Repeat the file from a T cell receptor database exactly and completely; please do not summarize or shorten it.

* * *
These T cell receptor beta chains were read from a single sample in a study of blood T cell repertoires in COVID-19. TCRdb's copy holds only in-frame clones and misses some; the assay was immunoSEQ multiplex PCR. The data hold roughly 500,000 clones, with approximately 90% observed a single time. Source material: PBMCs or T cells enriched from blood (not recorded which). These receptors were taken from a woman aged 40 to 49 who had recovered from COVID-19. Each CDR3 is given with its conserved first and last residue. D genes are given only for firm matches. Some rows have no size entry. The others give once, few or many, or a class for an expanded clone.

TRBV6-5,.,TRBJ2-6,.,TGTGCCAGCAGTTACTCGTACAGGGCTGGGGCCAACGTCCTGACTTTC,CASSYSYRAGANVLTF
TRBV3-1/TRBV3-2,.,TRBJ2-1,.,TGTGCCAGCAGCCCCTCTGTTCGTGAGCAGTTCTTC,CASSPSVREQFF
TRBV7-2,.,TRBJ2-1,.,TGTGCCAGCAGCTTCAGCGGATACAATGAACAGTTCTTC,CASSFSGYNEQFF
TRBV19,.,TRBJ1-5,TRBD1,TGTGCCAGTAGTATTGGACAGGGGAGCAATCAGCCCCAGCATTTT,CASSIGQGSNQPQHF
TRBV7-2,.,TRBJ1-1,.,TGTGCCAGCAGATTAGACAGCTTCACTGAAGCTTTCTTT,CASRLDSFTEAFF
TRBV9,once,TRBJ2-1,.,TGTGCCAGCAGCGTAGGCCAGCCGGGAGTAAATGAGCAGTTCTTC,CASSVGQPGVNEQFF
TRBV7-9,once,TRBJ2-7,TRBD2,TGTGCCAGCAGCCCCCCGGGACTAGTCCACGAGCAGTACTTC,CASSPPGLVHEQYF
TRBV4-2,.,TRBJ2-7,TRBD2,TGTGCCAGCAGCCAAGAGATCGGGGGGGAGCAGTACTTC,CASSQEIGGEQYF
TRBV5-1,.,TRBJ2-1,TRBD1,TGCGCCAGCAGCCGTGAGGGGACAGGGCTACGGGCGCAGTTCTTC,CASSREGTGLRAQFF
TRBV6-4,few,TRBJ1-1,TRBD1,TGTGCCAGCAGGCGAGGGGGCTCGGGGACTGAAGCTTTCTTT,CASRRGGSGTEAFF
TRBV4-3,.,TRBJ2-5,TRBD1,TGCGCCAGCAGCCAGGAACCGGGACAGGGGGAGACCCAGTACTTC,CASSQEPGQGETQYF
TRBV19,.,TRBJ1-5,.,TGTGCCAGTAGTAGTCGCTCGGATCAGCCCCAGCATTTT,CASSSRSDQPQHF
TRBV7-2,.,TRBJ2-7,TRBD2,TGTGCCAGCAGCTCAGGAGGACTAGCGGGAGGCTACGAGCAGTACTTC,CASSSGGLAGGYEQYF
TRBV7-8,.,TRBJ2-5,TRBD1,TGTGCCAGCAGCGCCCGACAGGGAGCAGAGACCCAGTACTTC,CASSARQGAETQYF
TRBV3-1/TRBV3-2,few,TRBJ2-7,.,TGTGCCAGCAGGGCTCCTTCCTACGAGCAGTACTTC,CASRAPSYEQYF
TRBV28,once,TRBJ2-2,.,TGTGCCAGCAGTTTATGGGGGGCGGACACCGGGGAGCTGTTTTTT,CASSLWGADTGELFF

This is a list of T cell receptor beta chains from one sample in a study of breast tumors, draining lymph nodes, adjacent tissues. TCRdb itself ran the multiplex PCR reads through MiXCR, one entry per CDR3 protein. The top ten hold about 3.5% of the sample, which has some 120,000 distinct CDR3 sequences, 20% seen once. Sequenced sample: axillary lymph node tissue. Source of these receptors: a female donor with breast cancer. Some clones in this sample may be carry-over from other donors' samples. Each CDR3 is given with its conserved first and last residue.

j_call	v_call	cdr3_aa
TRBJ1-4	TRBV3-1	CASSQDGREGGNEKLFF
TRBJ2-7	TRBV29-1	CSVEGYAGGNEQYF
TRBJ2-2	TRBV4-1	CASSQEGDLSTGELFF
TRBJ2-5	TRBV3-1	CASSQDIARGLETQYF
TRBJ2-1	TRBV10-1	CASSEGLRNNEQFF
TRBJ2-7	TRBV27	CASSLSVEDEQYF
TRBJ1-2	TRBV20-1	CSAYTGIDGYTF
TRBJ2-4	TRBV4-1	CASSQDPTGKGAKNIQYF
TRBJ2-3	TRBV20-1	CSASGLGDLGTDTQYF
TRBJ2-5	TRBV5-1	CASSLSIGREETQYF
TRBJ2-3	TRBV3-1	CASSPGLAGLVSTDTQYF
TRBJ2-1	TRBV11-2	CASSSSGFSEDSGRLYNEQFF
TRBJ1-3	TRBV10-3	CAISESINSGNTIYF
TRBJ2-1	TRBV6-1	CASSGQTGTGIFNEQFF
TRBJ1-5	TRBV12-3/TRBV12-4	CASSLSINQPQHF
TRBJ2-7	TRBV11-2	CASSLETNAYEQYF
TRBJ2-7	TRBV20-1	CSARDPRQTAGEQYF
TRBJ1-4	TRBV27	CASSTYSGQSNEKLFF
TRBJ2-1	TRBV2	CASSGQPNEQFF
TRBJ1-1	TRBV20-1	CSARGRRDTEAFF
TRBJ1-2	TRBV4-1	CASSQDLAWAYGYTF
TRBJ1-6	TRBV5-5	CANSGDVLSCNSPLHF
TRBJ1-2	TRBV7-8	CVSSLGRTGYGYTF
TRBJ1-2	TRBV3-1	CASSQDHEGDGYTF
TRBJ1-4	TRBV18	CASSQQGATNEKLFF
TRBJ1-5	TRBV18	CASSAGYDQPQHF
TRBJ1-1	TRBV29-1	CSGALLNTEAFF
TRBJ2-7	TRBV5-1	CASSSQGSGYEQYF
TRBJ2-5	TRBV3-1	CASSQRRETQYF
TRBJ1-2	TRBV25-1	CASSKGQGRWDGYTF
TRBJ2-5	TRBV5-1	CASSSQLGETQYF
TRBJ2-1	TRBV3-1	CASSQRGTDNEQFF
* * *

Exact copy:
These T cell receptor beta chains were read from a single sample in a study of blood T cell repertoires in COVID-19. TCRdb's copy holds only in-frame clones and misses some; the assay was immunoSEQ multiplex PCR. The data hold roughly 500,000 clones, with approximately 90% observed a single time. Source material: PBMCs or T cells enriched from blood (not recorded which). These receptors were taken from a woman aged 40 to 49 who had recovered from COVID-19. Each CDR3 is given with its conserved first and last residue. D genes are given only for firm matches. Some rows have no size entry. The others give once, few or many, or a class for an expanded clone.

TRBV6-5,.,TRBJ2-6,.,TGTGCCAGCAGTTACTCGTACAGGGCTGGGGCCAACGTCCTGACTTTC,CASSYSYRAGANVLTF
TRBV3-1/TRBV3-2,.,TRBJ2-1,.,TGTGCCAGCAGCCCCTCTGTTCGTGAGCAGTTCTTC,CASSPSVREQFF
TRBV7-2,.,TRBJ2-1,.,TGTGCCAGCAGCTTCAGCGGATACAATGAACAGTTCTTC,CASSFSGYNEQFF
TRBV19,.,TRBJ1-5,TRBD1,TGTGCCAGTAGTATTGGACAGGGGAGCAATCAGCCCCAGCATTTT,CASSIGQGSNQPQHF
TRBV7-2,.,TRBJ1-1,.,TGTGCCAGCAGATTAGACAGCTTCACTGAAGCTTTCTTT,CASRLDSFTEAFF
TRBV9,once,TRBJ2-1,.,TGTGCCAGCAGCGTAGGCCAGCCGGGAGTAAATGAGCAGTTCTTC,CASSVGQPGVNEQFF
TRBV7-9,once,TRBJ2-7,TRBD2,TGTGCCAGCAGCCCCCCGGGACTAGTCCACGAGCAGTACTTC,CASSPPGLVHEQYF
TRBV4-2,.,TRBJ2-7,TRBD2,TGTGCCAGCAGCCAAGAGATCGGGGGGGAGCAGTACTTC,CASSQEIGGEQYF
TRBV5-1,.,TRBJ2-1,TRBD1,TGCGCCAGCAGCCGTGAGGGGACAGGGCTACGGGCGCAGTTCTTC,CASSREGTGLRAQFF
TRBV6-4,few,TRBJ1-1,TRBD1,TGTGCCAGCAGGCGAGGGGGCTCGGGGACTGAAGCTTTCTTT,CASRRGGSGTEAFF
TRBV4-3,.,TRBJ2-5,TRBD1,TGCGCCAGCAGCCAGGAACCGGGACAGGGGGAGACCCAGTACTTC,CASSQEPGQGETQYF
TRBV19,.,TRBJ1-5,.,TGTGCCAGTAGTAGTCGCTCGGATCAGCCCCAGCATTTT,CASSSRSDQPQHF
TRBV7-2,.,TRBJ2-7,TRBD2,TGTGCCAGCAGCTCAGGAGGACTAGCGGGAGGCTACGAGCAGTACTTC,CASSSGGLAGGYEQYF
TRBV7-8,.,TRBJ2-5,TRBD1,TGTGCCAGCAGCGCCCGACAGGGAGCAGAGACCCAGTACTTC,CASSARQGAETQYF
TRBV3-1/TRBV3-2,few,TRBJ2-7,.,TGTGCCAGCAGGGCTCCTTCCTACGAGCAGTACTTC,CASRAPSYEQYF
TRBV28,once,TRBJ2-2,.,TGTGCCAGCAGTTTATGGGGGGCGGACACCGGGGAGCTGTTTTTT,CASSLWGADTGELFF

This is a list of T cell receptor beta chains from one sample in a study of breast tumors, draining lymph nodes, adjacent tissues. TCRdb itself ran the multiplex PCR reads through MiXCR, one entry per CDR3 protein. The top ten hold about 3.5% of the sample, which has some 120,000 distinct CDR3 sequences, 20% seen once. Sequenced sample: axillary lymph node tissue. Source of these receptors: a female donor with breast cancer. Some clones in this sample may be carry-over from other donors' samples. Each CDR3 is given with its conserved first and last residue.

j_call	v_call	cdr3_aa
TRBJ1-4	TRBV3-1	CASSQDGREGGNEKLFF
TRBJ2-7	TRBV29-1	CSVEGYAGGNEQYF
TRBJ2-2	TRBV4-1	CASSQEGDLSTGELFF
TRBJ2-5	TRBV3-1	CASSQDIARGLETQYF
TRBJ2-1	TRBV10-1	CASSEGLRNNEQFF
TRBJ2-7	TRBV27	CASSLSVEDEQYF
TRBJ1-2	TRBV20-1	CSAYTGIDGYTF
TRBJ2-4	TRBV4-1	CASSQDPTGKGAKNIQYF
TRBJ2-3	TRBV20-1	CSASGLGDLGTDTQYF
TRBJ2-5	TRBV5-1	CASSLSIGREETQYF
TRBJ2-3	TRBV3-1	CASSPGLAGLVSTDTQYF
TRBJ2-1	TRBV11-2	CASSSSGFSEDSGRLYNEQFF
TRBJ1-3	TRBV10-3	CAISESINSGNTIYF
TRBJ2-1	TRBV6-1	CASSGQTGTGIFNEQFF
TRBJ1-5	TRBV12-3/TRBV12-4	CASSLSINQPQHF
TRBJ2-7	TRBV11-2	CASSLETNAYEQYF
TRBJ2-7	TRBV20-1	CSARDPRQTAGEQYF
TRBJ1-4	TRBV27	CASSTYSGQSNEKLFF
TRBJ2-1	TRBV2	CASSGQPNEQFF
TRBJ1-1	TRBV20-1	CSARGRRDTEAFF
TRBJ1-2	TRBV4-1	CASSQDLAWAYGYTF
TRBJ1-6	TRBV5-5	CANSGDVLSCNSPLHF
TRBJ1-2	TRBV7-8	CVSSLGRTGYGYTF
TRBJ1-2	TRBV3-1	CASSQDHEGDGYTF
TRBJ1-4	TRBV18	CASSQQGATNEKLFF
TRBJ1-5	TRBV18	CASSAGYDQPQHF
TRBJ1-1	TRBV29-1	CSGALLNTEAFF
TRBJ2-7	TRBV5-1	CASSSQGSGYEQYF
TRBJ2-5	TRBV3-1	CASSQRRETQYF
TRBJ1-2	TRBV25-1	CASSKGQGRWDGYTF
TRBJ2-5	TRBV5-1	CASSSQLGETQYF
TRBJ2-1	TRBV3-1	CASSQRGTDNEQFF